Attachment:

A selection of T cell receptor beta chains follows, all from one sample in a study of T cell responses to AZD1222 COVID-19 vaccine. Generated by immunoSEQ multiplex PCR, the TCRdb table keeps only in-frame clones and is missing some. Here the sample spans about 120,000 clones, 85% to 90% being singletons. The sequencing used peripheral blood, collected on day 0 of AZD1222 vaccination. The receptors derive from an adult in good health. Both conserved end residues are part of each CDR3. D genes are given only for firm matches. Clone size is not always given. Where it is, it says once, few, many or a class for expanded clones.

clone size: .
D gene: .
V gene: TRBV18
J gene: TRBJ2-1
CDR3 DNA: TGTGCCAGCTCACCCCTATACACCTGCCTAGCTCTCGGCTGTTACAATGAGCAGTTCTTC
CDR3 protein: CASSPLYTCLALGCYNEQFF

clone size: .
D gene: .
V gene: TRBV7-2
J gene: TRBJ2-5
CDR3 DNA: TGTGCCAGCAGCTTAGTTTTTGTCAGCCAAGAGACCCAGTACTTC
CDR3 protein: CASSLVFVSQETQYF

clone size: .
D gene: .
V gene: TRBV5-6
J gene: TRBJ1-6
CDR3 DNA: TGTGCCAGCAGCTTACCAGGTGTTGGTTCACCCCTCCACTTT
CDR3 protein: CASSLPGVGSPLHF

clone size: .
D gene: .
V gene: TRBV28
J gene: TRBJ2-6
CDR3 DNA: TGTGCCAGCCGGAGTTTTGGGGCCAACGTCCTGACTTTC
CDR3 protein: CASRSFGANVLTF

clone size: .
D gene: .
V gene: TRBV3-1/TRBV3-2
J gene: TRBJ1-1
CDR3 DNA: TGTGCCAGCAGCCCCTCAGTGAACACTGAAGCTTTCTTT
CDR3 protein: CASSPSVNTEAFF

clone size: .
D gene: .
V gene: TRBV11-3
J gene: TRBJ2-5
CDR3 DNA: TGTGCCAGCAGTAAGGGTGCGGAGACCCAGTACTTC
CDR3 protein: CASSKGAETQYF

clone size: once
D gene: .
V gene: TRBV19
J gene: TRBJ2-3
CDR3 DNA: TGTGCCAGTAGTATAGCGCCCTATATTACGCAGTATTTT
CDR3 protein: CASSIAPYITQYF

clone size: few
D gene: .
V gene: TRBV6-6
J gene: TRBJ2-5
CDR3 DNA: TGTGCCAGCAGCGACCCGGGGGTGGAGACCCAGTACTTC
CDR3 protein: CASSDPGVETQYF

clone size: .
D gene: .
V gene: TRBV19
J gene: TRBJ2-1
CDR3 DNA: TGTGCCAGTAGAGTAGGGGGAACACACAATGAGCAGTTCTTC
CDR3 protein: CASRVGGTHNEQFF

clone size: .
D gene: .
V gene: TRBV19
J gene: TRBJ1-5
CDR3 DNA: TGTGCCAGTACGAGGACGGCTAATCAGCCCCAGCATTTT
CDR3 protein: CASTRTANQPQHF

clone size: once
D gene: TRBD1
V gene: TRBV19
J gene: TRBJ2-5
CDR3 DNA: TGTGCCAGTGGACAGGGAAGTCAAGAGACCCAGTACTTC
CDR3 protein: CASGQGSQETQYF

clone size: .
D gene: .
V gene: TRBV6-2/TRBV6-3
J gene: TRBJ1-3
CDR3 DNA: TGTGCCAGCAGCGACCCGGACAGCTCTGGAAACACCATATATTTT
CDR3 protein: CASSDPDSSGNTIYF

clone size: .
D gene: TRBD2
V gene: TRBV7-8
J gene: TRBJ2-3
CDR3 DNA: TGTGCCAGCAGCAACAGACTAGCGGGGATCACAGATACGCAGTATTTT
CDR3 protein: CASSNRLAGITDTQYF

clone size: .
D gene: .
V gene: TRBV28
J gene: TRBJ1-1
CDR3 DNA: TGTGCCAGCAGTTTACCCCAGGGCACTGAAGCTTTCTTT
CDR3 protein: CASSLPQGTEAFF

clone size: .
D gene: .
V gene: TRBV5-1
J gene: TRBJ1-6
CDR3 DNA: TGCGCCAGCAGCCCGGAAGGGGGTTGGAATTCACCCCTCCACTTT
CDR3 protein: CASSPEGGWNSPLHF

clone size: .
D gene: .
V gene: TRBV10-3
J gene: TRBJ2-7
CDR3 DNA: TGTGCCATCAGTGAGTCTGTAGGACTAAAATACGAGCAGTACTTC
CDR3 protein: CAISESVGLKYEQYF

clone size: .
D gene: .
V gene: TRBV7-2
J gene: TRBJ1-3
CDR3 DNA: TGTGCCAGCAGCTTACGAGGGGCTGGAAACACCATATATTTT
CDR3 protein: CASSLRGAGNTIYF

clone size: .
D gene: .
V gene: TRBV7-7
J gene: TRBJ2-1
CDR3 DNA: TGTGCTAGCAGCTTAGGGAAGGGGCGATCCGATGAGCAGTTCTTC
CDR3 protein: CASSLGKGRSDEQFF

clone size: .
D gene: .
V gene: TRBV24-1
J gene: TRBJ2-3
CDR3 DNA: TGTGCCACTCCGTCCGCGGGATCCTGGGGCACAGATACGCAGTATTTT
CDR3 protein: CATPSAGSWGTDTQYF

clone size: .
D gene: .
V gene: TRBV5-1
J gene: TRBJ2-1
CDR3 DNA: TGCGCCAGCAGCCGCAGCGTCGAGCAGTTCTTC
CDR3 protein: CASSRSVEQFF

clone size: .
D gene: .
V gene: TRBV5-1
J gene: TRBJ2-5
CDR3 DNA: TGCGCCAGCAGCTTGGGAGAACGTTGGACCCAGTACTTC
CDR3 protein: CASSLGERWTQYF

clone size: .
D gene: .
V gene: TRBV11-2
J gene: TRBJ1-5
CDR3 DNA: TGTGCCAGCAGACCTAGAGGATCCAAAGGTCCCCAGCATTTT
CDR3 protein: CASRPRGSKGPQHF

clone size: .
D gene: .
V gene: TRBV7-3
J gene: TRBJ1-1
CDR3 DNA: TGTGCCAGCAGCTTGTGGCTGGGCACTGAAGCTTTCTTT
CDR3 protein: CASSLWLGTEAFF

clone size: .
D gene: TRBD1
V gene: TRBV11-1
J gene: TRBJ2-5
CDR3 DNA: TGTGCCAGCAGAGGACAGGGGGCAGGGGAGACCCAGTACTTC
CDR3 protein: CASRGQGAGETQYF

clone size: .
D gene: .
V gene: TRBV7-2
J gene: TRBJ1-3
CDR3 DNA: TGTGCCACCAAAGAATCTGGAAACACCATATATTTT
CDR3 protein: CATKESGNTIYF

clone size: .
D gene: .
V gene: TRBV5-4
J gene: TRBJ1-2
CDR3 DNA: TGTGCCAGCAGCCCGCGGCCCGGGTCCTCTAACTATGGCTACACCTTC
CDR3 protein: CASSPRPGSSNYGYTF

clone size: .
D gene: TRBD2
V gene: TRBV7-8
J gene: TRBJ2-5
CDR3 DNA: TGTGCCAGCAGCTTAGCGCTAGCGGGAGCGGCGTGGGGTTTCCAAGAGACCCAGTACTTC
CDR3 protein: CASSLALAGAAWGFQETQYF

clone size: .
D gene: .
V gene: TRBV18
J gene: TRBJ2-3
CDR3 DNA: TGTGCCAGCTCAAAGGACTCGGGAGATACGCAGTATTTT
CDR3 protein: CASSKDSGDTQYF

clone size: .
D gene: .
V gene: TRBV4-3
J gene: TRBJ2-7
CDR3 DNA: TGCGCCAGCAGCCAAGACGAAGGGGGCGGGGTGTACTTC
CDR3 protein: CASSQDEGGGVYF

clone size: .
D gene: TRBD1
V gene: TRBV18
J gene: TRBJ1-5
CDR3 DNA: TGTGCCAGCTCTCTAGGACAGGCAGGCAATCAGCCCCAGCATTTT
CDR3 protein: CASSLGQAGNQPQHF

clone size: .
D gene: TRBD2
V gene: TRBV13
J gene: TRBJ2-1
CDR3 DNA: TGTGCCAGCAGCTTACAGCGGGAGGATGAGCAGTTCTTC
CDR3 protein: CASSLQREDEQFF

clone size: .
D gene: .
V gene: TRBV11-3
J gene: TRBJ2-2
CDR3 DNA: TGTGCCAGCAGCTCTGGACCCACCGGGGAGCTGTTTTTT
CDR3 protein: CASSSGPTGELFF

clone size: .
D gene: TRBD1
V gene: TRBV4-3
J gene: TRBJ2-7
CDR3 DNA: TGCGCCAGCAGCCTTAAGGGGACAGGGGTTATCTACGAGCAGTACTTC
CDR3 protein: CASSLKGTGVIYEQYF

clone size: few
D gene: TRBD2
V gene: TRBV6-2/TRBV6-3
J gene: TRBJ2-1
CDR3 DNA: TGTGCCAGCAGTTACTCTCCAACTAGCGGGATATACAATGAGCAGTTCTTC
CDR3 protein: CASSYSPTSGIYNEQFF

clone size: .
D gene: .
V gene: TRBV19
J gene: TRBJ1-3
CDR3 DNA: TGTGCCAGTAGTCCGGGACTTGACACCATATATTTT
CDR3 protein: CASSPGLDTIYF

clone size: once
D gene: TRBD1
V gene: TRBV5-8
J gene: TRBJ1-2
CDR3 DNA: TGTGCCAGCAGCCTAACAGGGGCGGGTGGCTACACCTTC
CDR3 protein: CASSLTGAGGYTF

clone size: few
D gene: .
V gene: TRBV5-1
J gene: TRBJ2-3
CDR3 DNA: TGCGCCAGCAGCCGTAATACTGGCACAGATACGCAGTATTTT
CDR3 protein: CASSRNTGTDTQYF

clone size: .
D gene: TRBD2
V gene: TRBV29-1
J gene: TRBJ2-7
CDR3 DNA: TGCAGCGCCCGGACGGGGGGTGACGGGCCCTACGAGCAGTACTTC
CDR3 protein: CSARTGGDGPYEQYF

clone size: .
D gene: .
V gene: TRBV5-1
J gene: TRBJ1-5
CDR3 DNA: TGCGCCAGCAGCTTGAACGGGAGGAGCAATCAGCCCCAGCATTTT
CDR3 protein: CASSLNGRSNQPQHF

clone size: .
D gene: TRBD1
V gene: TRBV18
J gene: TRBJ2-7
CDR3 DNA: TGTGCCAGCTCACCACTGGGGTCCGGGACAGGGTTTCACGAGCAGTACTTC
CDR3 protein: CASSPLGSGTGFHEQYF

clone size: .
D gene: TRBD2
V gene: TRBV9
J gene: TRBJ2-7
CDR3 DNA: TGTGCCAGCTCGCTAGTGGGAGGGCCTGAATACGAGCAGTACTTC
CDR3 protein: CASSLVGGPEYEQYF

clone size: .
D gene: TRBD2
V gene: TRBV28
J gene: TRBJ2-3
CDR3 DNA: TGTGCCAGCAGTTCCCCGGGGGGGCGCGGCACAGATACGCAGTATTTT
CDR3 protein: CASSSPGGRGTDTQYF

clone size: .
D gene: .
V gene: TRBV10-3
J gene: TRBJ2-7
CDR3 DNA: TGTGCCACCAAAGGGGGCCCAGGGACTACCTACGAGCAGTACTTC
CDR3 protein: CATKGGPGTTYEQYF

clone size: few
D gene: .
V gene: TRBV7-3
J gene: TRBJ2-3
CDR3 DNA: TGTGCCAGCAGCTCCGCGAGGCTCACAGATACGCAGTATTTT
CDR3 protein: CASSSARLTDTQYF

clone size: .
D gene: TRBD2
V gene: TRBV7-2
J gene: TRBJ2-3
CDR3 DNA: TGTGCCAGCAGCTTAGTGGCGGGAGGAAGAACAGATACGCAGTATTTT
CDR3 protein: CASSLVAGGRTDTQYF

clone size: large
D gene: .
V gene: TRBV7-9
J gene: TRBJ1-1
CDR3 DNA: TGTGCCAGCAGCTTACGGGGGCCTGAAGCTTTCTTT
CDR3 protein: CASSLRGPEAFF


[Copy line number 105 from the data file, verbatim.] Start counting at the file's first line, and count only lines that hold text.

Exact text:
D gene: .